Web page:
Deadly Boeing crashes raise questions about commercial aircraft automation

April 2, 2019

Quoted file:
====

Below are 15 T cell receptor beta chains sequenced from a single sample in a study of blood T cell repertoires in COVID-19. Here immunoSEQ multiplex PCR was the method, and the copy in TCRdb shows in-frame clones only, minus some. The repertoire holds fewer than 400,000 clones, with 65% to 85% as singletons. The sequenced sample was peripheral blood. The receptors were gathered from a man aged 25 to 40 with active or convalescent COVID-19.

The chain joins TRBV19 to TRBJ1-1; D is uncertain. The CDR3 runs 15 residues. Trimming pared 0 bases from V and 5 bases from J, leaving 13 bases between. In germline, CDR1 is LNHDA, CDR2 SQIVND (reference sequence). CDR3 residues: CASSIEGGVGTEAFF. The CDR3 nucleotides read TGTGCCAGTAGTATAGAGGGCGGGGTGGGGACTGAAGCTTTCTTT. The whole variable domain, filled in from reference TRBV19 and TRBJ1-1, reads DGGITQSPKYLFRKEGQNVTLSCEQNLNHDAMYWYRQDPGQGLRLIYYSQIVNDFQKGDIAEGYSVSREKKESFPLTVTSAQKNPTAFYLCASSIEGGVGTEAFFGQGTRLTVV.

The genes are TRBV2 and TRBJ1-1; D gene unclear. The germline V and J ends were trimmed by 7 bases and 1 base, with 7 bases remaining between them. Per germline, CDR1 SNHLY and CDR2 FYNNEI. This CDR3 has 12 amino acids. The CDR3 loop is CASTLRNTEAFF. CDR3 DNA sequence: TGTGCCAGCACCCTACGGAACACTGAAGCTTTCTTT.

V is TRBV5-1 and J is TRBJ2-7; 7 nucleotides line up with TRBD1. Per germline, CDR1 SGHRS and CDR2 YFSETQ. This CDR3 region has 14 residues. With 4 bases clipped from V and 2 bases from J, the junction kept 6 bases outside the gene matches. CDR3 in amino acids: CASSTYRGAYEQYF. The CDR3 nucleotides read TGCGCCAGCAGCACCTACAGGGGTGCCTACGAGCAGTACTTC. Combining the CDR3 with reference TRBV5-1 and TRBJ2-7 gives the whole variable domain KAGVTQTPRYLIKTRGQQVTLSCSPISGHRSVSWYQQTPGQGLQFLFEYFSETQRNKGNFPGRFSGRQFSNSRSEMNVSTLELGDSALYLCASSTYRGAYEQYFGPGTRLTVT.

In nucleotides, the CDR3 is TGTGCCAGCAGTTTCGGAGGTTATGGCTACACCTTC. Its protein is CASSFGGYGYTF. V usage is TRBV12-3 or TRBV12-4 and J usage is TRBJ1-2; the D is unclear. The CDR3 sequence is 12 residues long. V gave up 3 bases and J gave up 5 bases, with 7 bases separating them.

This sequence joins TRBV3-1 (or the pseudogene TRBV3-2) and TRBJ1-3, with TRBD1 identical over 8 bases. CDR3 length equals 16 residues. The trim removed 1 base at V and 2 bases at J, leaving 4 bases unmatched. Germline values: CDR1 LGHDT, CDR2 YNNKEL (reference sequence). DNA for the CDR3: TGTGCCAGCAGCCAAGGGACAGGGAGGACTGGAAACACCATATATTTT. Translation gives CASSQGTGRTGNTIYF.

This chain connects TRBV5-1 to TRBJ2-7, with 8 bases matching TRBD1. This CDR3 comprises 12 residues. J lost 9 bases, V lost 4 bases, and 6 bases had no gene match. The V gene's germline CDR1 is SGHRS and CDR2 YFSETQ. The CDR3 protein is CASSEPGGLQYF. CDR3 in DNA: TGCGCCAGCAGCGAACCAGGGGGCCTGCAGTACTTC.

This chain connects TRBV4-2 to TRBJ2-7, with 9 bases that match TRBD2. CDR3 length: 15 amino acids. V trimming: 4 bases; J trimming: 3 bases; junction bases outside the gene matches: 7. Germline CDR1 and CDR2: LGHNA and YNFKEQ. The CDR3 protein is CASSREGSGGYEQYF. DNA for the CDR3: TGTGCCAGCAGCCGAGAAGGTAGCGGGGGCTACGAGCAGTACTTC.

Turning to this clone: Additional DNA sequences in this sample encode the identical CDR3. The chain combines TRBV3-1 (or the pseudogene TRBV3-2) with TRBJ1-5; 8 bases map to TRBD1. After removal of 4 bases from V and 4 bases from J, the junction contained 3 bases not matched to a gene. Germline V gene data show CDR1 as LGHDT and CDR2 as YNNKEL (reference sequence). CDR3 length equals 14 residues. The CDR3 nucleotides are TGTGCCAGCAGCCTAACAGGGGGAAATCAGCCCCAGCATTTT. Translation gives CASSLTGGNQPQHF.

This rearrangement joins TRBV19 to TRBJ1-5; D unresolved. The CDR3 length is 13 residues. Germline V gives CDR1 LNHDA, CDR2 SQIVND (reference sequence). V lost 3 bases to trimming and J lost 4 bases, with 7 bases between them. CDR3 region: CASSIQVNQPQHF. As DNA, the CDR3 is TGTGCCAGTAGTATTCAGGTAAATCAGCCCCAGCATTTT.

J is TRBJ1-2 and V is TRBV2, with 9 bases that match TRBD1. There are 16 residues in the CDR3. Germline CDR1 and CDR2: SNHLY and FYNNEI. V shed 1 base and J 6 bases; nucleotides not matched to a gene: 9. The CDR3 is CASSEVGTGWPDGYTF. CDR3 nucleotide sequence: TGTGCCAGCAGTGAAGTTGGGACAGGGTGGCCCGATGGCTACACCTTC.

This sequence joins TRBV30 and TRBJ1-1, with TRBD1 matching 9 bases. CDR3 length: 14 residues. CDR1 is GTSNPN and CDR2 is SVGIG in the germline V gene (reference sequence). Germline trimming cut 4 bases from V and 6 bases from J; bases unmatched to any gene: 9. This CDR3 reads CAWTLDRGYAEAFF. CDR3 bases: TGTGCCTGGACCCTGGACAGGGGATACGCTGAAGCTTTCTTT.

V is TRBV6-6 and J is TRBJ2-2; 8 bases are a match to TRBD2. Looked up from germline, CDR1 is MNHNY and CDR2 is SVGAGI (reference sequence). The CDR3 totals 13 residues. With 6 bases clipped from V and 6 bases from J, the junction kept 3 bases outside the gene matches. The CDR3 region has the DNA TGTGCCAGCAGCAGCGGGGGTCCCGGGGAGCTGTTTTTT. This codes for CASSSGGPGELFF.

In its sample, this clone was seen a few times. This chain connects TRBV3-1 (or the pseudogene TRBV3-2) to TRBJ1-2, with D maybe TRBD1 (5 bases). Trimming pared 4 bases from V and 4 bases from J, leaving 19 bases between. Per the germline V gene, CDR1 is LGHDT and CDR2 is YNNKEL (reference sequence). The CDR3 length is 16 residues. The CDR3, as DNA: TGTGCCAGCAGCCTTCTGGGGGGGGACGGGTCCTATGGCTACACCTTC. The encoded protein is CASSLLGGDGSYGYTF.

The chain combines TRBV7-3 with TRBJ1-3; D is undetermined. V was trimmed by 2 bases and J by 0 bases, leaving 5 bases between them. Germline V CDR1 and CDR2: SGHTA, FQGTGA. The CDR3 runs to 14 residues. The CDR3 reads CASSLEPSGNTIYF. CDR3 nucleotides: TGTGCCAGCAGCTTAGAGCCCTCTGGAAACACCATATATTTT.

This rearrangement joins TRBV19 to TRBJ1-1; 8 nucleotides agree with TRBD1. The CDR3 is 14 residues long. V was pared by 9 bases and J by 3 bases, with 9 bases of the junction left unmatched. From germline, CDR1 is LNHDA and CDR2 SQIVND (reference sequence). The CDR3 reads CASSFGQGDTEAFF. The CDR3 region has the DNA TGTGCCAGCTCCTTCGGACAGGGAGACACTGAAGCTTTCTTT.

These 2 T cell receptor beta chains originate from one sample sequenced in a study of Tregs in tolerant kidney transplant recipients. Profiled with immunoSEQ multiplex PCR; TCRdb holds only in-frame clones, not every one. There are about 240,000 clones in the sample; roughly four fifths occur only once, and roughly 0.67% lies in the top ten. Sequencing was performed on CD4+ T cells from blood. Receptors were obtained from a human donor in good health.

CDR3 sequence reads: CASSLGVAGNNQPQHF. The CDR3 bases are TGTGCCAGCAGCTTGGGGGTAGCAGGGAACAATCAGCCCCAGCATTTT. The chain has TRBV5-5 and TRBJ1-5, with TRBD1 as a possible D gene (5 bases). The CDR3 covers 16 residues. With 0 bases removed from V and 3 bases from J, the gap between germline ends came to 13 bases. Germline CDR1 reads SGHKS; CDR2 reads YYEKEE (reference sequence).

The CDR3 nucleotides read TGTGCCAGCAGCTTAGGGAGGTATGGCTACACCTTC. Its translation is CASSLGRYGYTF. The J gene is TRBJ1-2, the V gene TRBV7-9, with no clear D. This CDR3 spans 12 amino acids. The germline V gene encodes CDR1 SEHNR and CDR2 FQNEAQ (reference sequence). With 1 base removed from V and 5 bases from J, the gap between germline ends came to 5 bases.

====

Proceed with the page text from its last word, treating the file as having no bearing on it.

Two Boeing 737 Max 8 jets, a variant of the world’s most popular jetliner, crashed within six months of each other in a rate of failure that raises questions about the airplane’s cockpit automation. Preliminary data from the first of the crashes, Lion Air Flight 610, suggests that the automated system forced the plane into a steep dive soon after takeoff. At least half a dozen pilots have complained about unexpected nose dives from the system. To be sure, automation is widely used in commercial avionics and has been praised for making the skies much safer. But there are growing concerns among pilots and safety experts that the industry is relying too much on automation, especially overly complex systems. Boeing, meanwhile, is facing questions about its decisions to withhold information from regulators about the anti-stall technology implicated in the Lion Air crash.

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